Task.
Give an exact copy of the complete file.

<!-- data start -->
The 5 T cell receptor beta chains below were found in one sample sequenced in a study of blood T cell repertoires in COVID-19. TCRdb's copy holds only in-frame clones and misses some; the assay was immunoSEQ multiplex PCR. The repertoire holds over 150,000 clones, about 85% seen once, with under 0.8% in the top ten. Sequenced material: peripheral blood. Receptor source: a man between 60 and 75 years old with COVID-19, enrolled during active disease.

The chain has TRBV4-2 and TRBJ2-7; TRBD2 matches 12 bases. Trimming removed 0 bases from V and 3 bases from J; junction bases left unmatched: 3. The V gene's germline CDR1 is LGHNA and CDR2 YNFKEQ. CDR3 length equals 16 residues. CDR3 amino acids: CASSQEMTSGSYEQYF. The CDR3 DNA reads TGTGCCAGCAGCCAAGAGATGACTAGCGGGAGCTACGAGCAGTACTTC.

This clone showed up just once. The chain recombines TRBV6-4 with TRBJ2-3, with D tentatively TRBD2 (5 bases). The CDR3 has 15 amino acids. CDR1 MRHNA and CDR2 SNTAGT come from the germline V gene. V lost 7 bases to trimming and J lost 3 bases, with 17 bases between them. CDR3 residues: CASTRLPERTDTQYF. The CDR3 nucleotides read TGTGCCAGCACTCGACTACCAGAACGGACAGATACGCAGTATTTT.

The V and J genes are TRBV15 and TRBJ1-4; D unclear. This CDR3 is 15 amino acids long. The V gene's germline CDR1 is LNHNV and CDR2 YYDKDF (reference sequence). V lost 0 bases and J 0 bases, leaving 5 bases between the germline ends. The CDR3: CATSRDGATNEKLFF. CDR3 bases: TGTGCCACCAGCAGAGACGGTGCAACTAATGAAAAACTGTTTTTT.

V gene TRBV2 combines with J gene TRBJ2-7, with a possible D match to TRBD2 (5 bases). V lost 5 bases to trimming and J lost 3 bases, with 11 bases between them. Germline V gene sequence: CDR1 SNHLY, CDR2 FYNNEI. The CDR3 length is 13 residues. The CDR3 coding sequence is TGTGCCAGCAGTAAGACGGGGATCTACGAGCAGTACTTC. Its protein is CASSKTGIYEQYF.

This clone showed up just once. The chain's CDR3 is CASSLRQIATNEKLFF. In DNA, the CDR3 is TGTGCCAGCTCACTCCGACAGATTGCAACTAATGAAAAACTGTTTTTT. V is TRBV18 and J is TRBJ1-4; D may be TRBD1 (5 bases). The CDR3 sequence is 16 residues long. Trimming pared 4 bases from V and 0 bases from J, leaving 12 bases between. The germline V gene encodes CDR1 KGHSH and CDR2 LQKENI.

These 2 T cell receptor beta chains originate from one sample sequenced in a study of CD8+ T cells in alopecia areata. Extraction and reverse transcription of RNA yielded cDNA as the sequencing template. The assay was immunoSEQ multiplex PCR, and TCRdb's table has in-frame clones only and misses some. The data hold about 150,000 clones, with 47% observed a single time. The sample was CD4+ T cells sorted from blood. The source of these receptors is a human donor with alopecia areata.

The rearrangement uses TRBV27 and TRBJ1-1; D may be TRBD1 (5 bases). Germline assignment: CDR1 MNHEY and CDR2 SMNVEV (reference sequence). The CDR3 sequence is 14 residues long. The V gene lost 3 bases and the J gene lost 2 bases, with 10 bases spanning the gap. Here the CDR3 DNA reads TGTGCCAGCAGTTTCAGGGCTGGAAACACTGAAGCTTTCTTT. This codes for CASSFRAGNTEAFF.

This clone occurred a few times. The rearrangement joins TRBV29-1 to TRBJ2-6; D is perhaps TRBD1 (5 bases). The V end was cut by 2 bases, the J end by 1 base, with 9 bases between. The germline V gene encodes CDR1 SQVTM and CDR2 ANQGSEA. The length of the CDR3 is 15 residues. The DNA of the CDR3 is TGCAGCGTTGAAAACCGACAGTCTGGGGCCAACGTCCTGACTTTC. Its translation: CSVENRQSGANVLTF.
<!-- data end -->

The 5 T cell receptor beta chains below were found in one sample sequenced in a study of blood T cell repertoires in COVID-19. TCRdb's copy holds only in-frame clones and misses some; the assay was immunoSEQ multiplex PCR. The repertoire holds over 150,000 clones, about 85% seen once, with under 0.8% in the top ten. Sequenced material: peripheral blood. Receptor source: a man between 60 and 75 years old with COVID-19, enrolled during active disease.

The chain has TRBV4-2 and TRBJ2-7; TRBD2 matches 12 bases. Trimming removed 0 bases from V and 3 bases from J; junction bases left unmatched: 3. The V gene's germline CDR1 is LGHNA and CDR2 YNFKEQ. CDR3 length equals 16 residues. CDR3 amino acids: CASSQEMTSGSYEQYF. The CDR3 DNA reads TGTGCCAGCAGCCAAGAGATGACTAGCGGGAGCTACGAGCAGTACTTC.

This clone showed up just once. The chain recombines TRBV6-4 with TRBJ2-3, with D tentatively TRBD2 (5 bases). The CDR3 has 15 amino acids. CDR1 MRHNA and CDR2 SNTAGT come from the germline V gene. V lost 7 bases to trimming and J lost 3 bases, with 17 bases between them. CDR3 residues: CASTRLPERTDTQYF. The CDR3 nucleotides read TGTGCCAGCACTCGACTACCAGAACGGACAGATACGCAGTATTTT.

The V and J genes are TRBV15 and TRBJ1-4; D unclear. This CDR3 is 15 amino acids long. The V gene's germline CDR1 is LNHNV and CDR2 YYDKDF (reference sequence). V lost 0 bases and J 0 bases, leaving 5 bases between the germline ends. The CDR3: CATSRDGATNEKLFF. CDR3 bases: TGTGCCACCAGCAGAGACGGTGCAACTAATGAAAAACTGTTTTTT.

V gene TRBV2 combines with J gene TRBJ2-7, with a possible D match to TRBD2 (5 bases). V lost 5 bases to trimming and J lost 3 bases, with 11 bases between them. Germline V gene sequence: CDR1 SNHLY, CDR2 FYNNEI. The CDR3 length is 13 residues. The CDR3 coding sequence is TGTGCCAGCAGTAAGACGGGGATCTACGAGCAGTACTTC. Its protein is CASSKTGIYEQYF.

This clone showed up just once. The chain's CDR3 is CASSLRQIATNEKLFF. In DNA, the CDR3 is TGTGCCAGCTCACTCCGACAGATTGCAACTAATGAAAAACTGTTTTTT. V is TRBV18 and J is TRBJ1-4; D may be TRBD1 (5 bases). The CDR3 sequence is 16 residues long. Trimming pared 4 bases from V and 0 bases from J, leaving 12 bases between. The germline V gene encodes CDR1 KGHSH and CDR2 LQKENI.

These 2 T cell receptor beta chains originate from one sample sequenced in a study of CD8+ T cells in alopecia areata. Extraction and reverse transcription of RNA yielded cDNA as the sequencing template. The assay was immunoSEQ multiplex PCR, and TCRdb's table has in-frame clones only and misses some. The data hold about 150,000 clones, with 47% observed a single time. The sample was CD4+ T cells sorted from blood. The source of these receptors is a human donor with alopecia areata.

The rearrangement uses TRBV27 and TRBJ1-1; D may be TRBD1 (5 bases). Germline assignment: CDR1 MNHEY and CDR2 SMNVEV (reference sequence). The CDR3 sequence is 14 residues long. The V gene lost 3 bases and the J gene lost 2 bases, with 10 bases spanning the gap. Here the CDR3 DNA reads TGTGCCAGCAGTTTCAGGGCTGGAAACACTGAAGCTTTCTTT. This codes for CASSFRAGNTEAFF.

This clone occurred a few times. The rearrangement joins TRBV29-1 to TRBJ2-6; D is perhaps TRBD1 (5 bases). The V end was cut by 2 bases, the J end by 1 base, with 9 bases between. The germline V gene encodes CDR1 SQVTM and CDR2 ANQGSEA. The length of the CDR3 is 15 residues. The DNA of the CDR3 is TGCAGCGTTGAAAACCGACAGTCTGGGGCCAACGTCCTGACTTTC. Its translation: CSVENRQSGANVLTF.